reactive, so I can always hit something for my Processors whenever I want. Painful Truths is another payoff for being three colors, as drawing three for
three is still pretty good in my book. I even liked a one-of Hallowed Moonlight. Sure, it stops tokens, but how awesome would it be to counter their
Dromoka’s Command with it? Okay, I’ll sack my Stasis Snare, but your creature’s exiled. +10 style points. It also seemed like a clean way to handle Rally
the Ancestors on the off-chance I face it. Reality Shift, a card that’s seen nearly no play at all, also seems decent. Exile your creature, untap,
Wasteland Strangler to clean up the manifested creature. Why not?

The landbase was a challenge to create, as I needed enough Plains and white sources to cast Stasis Snare but also manage the other two colors. I only have
one Flooded Strand, so I had to make do with this base.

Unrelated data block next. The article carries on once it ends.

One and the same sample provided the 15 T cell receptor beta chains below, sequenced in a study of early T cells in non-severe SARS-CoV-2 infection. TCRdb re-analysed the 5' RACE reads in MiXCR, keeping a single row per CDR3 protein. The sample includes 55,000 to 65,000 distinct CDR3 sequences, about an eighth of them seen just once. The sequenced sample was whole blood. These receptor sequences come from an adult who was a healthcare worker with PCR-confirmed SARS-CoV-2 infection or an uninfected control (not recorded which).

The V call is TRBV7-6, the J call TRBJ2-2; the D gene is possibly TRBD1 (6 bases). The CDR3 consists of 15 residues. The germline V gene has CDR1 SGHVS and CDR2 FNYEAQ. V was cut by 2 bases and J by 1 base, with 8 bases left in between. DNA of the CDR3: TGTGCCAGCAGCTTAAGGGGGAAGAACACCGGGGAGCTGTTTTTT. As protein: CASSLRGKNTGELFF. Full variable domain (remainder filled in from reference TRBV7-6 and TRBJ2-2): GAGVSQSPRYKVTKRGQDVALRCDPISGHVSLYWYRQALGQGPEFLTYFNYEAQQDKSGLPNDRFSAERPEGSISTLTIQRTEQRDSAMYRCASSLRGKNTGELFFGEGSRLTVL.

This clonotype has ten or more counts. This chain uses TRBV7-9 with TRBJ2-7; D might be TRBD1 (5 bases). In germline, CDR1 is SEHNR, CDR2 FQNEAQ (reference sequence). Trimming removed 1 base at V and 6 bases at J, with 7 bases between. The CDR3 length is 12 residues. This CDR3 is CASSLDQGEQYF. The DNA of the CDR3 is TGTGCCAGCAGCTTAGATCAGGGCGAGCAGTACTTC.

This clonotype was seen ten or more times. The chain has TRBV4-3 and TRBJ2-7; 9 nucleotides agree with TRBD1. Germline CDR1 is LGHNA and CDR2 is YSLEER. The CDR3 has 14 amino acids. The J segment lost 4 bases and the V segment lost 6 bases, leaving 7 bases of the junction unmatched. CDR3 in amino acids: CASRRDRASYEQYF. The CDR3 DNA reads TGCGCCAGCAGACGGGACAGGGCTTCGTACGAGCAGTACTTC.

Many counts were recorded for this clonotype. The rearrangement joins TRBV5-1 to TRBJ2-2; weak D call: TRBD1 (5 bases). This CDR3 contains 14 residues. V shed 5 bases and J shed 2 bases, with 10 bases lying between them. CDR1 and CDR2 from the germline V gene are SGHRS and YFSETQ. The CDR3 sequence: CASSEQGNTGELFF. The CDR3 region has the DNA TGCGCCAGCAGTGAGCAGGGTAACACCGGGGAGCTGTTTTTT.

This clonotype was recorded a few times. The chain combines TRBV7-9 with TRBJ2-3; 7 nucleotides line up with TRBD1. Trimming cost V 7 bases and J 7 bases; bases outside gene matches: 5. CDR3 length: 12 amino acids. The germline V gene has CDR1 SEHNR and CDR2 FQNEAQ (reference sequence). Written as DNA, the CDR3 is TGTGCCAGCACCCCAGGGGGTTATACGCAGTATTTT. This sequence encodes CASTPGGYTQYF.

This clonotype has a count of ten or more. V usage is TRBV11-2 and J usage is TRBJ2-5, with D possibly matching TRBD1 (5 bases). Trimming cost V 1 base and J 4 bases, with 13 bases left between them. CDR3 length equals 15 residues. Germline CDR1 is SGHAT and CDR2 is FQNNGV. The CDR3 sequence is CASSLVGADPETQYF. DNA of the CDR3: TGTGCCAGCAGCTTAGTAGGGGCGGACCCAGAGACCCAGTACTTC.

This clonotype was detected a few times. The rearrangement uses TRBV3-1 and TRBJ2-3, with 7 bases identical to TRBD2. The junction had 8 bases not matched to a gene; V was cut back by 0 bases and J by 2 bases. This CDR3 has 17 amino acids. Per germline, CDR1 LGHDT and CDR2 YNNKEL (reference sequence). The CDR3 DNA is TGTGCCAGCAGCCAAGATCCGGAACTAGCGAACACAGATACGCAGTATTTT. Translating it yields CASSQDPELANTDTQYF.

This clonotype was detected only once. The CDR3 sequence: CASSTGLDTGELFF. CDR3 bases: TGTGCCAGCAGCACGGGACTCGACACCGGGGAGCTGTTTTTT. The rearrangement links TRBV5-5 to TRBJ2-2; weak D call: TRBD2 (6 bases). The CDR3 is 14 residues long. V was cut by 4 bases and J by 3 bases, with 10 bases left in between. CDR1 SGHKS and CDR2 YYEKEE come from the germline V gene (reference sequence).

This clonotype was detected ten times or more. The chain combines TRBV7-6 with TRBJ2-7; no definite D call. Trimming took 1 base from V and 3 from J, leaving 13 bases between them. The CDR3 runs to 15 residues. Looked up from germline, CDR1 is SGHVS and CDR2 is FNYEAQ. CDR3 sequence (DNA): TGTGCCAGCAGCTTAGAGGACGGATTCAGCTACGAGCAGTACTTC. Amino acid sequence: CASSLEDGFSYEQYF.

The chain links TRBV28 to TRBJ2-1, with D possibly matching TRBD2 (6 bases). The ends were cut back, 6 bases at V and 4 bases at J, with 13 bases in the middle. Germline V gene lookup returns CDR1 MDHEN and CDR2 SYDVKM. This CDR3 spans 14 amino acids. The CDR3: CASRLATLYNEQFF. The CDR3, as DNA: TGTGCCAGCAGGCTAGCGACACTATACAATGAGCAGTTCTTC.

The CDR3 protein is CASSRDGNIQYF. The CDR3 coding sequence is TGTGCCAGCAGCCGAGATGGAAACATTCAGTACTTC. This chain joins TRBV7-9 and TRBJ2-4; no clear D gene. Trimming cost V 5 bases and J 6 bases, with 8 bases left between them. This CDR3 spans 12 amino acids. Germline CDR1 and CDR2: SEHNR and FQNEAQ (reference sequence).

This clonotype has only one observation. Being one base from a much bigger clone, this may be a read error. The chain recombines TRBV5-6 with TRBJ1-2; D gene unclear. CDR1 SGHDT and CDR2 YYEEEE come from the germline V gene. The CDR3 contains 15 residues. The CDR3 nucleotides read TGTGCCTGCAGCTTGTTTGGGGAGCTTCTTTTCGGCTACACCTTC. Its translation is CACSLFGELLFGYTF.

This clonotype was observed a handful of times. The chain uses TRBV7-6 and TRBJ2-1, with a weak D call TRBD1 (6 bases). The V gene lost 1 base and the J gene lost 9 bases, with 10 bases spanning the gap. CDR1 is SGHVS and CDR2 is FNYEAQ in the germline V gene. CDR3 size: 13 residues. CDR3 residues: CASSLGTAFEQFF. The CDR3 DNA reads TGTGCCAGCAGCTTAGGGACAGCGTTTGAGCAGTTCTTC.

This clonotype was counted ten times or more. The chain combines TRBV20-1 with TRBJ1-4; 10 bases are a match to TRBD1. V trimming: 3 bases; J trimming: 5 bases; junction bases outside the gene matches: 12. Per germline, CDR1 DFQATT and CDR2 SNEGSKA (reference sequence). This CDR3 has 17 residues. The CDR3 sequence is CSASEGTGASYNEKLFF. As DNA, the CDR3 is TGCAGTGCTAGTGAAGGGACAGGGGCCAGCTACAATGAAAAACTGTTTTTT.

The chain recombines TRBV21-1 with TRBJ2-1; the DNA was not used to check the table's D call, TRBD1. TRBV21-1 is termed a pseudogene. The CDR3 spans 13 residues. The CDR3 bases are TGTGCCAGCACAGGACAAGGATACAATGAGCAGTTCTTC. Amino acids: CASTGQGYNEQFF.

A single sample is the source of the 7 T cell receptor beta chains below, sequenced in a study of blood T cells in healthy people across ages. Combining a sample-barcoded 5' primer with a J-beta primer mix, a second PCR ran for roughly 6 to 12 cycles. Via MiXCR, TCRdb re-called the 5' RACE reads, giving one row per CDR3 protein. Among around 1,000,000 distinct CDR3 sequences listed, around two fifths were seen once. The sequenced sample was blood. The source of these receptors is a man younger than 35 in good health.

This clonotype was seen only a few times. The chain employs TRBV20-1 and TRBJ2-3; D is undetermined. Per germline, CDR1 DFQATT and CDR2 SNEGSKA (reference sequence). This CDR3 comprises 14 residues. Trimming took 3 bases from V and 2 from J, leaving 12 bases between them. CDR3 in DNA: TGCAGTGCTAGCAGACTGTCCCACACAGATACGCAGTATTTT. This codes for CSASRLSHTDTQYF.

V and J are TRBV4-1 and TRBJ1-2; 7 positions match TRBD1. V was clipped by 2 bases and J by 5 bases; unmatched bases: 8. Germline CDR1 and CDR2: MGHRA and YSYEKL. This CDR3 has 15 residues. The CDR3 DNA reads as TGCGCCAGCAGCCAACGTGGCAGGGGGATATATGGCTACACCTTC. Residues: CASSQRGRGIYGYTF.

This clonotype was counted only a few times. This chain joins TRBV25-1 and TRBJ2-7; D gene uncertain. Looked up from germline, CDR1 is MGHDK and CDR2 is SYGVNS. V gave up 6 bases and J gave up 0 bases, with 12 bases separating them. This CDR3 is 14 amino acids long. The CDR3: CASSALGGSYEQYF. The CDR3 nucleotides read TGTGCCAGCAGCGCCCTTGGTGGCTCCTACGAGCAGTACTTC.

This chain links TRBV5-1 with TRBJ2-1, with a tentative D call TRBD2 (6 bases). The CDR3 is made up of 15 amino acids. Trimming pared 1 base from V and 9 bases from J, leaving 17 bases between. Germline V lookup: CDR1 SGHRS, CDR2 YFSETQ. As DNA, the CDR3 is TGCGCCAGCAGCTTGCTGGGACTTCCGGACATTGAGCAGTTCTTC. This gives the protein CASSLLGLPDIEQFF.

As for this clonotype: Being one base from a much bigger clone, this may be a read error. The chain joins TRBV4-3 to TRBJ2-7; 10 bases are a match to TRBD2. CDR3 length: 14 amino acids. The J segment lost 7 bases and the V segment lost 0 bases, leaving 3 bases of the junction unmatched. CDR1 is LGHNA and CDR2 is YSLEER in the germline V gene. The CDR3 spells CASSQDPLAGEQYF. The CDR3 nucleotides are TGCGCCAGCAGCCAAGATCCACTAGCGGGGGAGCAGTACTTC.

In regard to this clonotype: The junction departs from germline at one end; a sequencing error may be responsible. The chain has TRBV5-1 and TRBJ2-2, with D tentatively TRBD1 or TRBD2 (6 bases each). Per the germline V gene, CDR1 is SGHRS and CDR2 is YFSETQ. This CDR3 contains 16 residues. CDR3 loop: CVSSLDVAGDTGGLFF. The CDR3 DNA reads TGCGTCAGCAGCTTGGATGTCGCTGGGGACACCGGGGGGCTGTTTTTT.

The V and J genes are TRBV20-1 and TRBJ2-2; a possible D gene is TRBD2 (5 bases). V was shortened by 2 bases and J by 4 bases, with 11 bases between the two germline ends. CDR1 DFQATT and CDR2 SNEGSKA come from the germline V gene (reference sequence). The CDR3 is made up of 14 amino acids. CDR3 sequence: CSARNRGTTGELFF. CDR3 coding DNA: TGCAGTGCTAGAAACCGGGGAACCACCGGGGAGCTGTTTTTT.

In the sideboard, Infinite Obliteration is 100% on-theme while also being a powerful option against Eldrazi and other single-creature strategies. Still
gets Siege Rhinos. Remember, you’re exiling, so a smart naming can get you four exiled cards to feed Processors for turns to come. Languish seems prudent
when one-for-one trades aren’t going to do it, and Ruinous Path gives me a way to deal with planeswalkers. Because I have more Plains than anything, I
liked Mardu Woe-Reaper as a sideboard choice. I can cast him on turn 1 to block an aggressive start, and the exile clause comes in handy later. I split it
two and two with Fathom Feeder, another good attack-stopper. I liked an extra copy of Wasteland Strangler and Stasis Snare in the sideboard, and Ugin, the